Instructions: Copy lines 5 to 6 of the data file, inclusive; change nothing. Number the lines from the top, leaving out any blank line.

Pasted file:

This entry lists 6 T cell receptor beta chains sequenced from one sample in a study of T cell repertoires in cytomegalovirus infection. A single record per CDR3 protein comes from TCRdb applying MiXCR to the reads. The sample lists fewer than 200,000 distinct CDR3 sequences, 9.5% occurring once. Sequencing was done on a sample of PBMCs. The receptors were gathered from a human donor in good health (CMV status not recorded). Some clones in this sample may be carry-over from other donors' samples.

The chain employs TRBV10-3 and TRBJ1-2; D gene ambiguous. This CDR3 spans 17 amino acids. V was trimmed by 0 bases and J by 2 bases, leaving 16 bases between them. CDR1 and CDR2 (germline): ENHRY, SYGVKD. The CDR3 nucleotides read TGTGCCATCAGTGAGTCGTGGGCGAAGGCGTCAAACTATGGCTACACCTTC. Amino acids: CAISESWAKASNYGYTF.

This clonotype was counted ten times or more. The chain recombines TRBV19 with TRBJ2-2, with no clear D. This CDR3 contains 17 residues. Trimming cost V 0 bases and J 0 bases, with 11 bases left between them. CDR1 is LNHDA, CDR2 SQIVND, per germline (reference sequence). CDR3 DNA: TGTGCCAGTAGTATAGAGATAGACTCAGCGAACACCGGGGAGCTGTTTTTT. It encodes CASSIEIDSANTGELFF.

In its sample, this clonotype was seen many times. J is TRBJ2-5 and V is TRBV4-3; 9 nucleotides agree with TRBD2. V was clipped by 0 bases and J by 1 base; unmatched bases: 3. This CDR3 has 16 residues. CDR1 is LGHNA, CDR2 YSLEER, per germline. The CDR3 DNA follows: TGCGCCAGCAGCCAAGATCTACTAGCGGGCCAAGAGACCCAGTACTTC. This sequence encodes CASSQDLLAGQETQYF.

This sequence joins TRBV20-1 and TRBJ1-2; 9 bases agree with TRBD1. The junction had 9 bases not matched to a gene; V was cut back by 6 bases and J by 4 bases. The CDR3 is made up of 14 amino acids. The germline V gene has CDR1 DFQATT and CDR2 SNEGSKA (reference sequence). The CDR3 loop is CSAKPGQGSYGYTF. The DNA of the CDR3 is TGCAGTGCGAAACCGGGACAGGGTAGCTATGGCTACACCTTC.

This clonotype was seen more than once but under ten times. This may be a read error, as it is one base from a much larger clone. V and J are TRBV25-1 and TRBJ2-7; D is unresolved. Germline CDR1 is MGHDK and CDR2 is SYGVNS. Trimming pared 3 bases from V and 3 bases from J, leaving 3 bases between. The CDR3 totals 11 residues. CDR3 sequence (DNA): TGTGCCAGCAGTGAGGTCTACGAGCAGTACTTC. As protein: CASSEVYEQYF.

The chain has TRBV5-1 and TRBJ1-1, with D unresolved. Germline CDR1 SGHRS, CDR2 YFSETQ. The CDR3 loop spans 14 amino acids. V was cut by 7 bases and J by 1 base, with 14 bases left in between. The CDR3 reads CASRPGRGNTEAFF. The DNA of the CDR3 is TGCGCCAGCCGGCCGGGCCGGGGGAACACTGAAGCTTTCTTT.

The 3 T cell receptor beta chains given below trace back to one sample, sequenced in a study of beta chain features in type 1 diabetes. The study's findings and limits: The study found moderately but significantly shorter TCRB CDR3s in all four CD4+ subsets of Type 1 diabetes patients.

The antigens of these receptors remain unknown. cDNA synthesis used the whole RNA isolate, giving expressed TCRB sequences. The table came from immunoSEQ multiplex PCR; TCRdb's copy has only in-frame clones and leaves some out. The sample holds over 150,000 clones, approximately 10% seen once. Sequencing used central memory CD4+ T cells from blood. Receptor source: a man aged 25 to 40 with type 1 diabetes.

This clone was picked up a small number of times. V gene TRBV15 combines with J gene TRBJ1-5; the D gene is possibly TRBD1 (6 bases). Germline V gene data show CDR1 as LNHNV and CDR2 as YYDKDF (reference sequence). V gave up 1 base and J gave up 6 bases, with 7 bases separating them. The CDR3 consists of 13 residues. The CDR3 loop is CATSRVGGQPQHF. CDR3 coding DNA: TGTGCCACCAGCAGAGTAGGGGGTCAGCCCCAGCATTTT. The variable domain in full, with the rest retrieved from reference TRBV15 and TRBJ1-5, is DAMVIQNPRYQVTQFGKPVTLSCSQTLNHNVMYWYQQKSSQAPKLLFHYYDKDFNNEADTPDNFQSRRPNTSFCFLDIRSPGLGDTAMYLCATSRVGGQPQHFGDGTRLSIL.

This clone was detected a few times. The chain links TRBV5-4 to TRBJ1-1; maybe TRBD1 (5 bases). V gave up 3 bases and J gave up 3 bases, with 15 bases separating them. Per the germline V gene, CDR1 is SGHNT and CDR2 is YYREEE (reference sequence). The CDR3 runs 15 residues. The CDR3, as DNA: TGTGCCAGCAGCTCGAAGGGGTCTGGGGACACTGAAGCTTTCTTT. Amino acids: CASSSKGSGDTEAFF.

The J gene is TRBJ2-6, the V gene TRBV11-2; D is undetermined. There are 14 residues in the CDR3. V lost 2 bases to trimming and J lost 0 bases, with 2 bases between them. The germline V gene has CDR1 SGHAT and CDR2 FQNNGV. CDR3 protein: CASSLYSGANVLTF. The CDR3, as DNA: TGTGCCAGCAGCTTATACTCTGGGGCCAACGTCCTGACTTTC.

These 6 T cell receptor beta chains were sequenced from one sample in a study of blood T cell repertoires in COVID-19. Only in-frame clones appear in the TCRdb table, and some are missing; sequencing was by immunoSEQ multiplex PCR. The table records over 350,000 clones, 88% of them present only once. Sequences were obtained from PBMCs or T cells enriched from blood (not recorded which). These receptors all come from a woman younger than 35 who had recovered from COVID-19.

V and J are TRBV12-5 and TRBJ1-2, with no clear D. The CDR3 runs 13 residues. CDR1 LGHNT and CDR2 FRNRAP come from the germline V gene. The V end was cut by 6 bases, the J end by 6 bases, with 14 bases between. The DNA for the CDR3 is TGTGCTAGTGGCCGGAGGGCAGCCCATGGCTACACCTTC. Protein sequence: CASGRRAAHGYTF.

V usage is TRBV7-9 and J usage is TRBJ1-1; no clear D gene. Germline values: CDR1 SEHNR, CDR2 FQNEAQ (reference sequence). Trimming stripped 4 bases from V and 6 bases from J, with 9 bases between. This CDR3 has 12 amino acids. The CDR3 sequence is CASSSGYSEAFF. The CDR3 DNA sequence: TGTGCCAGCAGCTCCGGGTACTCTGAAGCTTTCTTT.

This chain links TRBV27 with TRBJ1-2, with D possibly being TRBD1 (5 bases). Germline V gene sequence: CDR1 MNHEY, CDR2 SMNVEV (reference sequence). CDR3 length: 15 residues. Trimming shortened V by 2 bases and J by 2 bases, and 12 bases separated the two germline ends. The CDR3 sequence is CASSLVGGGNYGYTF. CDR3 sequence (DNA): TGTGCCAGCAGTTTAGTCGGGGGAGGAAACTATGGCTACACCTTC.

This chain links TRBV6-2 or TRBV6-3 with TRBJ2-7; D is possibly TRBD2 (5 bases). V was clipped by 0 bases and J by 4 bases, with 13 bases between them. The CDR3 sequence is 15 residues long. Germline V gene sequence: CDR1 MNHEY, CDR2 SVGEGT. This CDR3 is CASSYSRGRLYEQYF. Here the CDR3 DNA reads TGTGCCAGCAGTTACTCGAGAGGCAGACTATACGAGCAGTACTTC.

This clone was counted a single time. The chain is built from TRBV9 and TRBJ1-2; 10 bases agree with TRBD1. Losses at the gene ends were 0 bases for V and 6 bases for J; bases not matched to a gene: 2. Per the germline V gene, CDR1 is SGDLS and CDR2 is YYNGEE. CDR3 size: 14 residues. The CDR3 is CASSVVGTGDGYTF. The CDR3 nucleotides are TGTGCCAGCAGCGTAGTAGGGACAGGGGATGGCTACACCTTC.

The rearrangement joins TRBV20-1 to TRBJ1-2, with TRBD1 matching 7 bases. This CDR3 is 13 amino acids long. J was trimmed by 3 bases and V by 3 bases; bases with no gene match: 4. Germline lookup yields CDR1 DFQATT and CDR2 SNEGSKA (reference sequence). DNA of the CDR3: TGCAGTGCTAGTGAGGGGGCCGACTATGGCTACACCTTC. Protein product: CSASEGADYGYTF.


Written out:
This sequence joins TRBV20-1 and TRBJ1-2; 9 bases agree with TRBD1. The junction had 9 bases not matched to a gene; V was cut back by 6 bases and J by 4 bases. The CDR3 is made up of 14 amino acids. The germline V gene has CDR1 DFQATT and CDR2 SNEGSKA (reference sequence). The CDR3 loop is CSAKPGQGSYGYTF. The DNA of the CDR3 is TGCAGTGCGAAACCGGGACAGGGTAGCTATGGCTACACCTTC.

This clonotype was seen more than once but under ten times. This may be a read error, as it is one base from a much larger clone. V and J are TRBV25-1 and TRBJ2-7; D is unresolved. Germline CDR1 is MGHDK and CDR2 is SYGVNS. Trimming pared 3 bases from V and 3 bases from J, leaving 3 bases between. The CDR3 totals 11 residues. CDR3 sequence (DNA): TGTGCCAGCAGTGAGGTCTACGAGCAGTACTTC. As protein: CASSEVYEQYF.